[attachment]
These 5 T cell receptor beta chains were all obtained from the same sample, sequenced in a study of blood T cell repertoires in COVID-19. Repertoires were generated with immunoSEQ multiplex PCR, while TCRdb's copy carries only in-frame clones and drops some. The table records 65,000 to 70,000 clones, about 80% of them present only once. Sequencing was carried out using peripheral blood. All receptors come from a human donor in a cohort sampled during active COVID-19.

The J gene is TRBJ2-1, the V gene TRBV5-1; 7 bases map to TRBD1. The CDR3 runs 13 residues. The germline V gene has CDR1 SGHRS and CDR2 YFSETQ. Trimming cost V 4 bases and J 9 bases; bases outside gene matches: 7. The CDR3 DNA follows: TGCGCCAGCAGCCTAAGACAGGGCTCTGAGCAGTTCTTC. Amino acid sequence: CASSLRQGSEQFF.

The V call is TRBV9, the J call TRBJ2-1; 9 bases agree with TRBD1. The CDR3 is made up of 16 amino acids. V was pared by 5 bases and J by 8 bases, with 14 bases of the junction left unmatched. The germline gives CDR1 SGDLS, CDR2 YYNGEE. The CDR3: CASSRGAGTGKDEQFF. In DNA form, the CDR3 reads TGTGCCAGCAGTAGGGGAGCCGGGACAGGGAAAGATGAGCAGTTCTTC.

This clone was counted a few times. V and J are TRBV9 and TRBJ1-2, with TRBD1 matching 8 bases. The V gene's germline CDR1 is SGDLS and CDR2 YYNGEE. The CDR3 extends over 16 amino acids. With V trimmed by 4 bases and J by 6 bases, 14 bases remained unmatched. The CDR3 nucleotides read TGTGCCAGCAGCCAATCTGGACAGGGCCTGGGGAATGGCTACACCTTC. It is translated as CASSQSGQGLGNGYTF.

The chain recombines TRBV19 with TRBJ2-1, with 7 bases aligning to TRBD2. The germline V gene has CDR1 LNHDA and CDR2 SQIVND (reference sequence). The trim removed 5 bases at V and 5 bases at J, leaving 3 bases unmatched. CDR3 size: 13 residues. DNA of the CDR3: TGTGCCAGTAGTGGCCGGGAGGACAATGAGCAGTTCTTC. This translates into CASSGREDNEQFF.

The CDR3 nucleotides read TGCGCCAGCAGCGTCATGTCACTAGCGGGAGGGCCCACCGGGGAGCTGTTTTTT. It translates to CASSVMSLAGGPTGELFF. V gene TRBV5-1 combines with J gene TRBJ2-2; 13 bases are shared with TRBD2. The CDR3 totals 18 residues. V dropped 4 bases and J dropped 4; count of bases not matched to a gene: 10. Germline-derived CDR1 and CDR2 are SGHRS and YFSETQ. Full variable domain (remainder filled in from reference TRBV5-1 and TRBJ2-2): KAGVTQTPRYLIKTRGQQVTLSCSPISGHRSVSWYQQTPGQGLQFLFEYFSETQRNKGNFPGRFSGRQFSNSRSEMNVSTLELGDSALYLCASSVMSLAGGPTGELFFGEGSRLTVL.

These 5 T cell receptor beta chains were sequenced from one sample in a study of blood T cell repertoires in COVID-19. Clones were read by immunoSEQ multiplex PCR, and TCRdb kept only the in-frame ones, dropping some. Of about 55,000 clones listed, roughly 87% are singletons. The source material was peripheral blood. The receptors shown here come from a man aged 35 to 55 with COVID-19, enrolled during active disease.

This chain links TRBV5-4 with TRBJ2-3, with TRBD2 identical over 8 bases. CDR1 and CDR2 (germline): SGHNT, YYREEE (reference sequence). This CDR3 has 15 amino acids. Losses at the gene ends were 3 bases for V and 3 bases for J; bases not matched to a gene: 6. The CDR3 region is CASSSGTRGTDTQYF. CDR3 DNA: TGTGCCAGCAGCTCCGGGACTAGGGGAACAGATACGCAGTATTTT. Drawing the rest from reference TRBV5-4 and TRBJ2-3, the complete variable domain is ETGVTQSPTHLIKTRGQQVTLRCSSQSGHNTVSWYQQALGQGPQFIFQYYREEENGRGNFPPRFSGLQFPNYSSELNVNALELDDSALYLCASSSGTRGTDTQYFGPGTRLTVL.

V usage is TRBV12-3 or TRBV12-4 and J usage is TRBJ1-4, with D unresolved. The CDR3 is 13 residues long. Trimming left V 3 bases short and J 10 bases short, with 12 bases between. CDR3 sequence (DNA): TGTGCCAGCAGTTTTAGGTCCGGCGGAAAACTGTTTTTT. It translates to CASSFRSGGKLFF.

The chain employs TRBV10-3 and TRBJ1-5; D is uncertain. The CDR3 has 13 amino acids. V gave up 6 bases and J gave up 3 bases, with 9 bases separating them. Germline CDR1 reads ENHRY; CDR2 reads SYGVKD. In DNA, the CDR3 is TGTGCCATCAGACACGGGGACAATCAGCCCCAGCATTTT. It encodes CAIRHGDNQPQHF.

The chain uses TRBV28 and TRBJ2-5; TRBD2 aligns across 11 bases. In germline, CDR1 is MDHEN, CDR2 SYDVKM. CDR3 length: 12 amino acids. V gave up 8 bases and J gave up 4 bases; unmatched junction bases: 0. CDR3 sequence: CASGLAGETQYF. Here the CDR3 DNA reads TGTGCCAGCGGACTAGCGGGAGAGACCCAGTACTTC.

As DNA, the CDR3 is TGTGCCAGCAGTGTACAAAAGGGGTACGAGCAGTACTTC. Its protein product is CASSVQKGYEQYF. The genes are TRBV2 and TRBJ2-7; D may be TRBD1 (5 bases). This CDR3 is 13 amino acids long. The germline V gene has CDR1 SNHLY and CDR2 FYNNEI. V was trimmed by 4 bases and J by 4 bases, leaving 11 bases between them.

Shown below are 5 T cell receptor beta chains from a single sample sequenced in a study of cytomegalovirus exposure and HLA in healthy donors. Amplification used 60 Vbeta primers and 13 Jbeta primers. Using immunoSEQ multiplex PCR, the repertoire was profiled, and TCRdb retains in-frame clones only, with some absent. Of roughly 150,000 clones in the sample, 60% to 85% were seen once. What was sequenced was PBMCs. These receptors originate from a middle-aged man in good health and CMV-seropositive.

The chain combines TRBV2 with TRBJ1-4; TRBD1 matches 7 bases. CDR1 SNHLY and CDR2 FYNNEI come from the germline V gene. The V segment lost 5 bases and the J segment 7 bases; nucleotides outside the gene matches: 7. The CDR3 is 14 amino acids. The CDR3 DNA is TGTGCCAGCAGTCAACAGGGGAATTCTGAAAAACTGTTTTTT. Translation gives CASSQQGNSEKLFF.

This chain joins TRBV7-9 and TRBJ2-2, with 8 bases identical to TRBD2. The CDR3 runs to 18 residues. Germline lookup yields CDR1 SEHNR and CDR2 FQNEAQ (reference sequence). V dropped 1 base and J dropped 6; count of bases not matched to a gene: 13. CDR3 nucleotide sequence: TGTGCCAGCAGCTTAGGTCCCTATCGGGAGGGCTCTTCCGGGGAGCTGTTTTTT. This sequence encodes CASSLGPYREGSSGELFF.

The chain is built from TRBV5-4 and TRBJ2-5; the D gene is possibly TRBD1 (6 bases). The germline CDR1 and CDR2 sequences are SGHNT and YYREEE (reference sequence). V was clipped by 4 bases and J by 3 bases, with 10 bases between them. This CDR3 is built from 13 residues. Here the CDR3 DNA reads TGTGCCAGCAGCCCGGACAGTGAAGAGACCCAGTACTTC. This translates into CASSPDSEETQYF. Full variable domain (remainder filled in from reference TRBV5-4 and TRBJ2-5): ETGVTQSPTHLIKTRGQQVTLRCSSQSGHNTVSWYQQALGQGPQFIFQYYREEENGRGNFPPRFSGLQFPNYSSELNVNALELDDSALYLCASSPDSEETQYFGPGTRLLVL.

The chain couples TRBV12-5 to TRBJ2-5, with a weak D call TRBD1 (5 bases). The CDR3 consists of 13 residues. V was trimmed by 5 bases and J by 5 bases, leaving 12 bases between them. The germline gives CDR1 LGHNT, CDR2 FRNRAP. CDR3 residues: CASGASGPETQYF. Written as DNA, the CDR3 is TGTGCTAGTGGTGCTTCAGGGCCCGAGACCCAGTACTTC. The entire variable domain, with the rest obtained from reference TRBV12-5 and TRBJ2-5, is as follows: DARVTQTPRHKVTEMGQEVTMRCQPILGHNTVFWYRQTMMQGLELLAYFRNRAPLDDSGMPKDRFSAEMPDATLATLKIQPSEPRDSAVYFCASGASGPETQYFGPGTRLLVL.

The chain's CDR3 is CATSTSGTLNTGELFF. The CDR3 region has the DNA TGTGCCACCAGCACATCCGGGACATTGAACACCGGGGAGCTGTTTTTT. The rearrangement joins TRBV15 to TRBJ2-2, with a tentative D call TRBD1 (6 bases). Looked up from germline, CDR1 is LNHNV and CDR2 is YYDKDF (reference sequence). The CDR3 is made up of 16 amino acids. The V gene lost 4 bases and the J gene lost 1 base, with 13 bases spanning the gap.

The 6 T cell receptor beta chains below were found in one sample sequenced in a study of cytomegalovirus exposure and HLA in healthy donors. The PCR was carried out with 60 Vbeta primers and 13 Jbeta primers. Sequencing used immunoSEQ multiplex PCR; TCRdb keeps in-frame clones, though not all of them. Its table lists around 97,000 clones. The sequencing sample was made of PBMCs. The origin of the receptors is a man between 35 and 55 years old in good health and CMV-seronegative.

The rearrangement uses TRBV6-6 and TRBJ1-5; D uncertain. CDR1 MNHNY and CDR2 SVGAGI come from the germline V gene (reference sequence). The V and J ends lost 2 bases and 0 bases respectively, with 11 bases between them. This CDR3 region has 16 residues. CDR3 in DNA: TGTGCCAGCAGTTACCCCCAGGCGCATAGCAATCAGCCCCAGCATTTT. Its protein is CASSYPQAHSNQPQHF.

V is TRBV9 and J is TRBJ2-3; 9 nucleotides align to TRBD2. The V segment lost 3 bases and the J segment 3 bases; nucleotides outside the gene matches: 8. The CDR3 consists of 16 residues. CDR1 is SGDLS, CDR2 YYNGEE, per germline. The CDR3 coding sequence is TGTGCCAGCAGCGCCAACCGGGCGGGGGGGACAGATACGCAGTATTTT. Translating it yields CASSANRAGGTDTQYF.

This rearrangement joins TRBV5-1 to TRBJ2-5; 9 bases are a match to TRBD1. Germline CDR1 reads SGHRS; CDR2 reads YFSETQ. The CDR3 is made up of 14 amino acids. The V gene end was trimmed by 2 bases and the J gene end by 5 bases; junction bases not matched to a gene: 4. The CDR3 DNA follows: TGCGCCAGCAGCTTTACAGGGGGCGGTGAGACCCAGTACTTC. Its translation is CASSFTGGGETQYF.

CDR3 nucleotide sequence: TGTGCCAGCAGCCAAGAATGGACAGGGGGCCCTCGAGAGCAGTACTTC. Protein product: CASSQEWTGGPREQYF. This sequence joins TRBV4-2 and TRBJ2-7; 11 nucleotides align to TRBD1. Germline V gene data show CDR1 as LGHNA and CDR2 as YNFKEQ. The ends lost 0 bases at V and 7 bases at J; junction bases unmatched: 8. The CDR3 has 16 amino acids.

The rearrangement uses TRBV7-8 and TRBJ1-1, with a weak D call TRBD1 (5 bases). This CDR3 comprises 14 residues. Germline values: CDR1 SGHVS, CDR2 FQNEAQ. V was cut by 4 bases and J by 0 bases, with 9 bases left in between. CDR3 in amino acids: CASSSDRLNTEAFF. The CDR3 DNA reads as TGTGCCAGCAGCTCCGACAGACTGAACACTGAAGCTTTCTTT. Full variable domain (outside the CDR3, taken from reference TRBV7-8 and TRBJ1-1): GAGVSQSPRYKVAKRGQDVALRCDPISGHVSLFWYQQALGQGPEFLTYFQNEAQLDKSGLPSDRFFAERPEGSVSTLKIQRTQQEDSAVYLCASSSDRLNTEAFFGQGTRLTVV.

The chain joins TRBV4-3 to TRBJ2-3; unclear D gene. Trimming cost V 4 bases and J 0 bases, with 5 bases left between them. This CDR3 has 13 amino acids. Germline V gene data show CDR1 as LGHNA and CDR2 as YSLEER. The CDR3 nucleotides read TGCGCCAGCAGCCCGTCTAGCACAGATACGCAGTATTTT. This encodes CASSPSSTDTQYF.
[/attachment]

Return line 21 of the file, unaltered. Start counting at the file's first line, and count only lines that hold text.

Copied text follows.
V is TRBV9 and J is TRBJ2-3; 9 nucleotides align to TRBD2. The V segment lost 3 bases and the J segment 3 bases; nucleotides outside the gene matches: 8. The CDR3 consists of 16 residues. CDR1 is SGDLS, CDR2 YYNGEE, per germline. The CDR3 coding sequence is TGTGCCAGCAGCGCCAACCGGGCGGGGGGGACAGATACGCAGTATTTT. Translating it yields CASSANRAGGTDTQYF.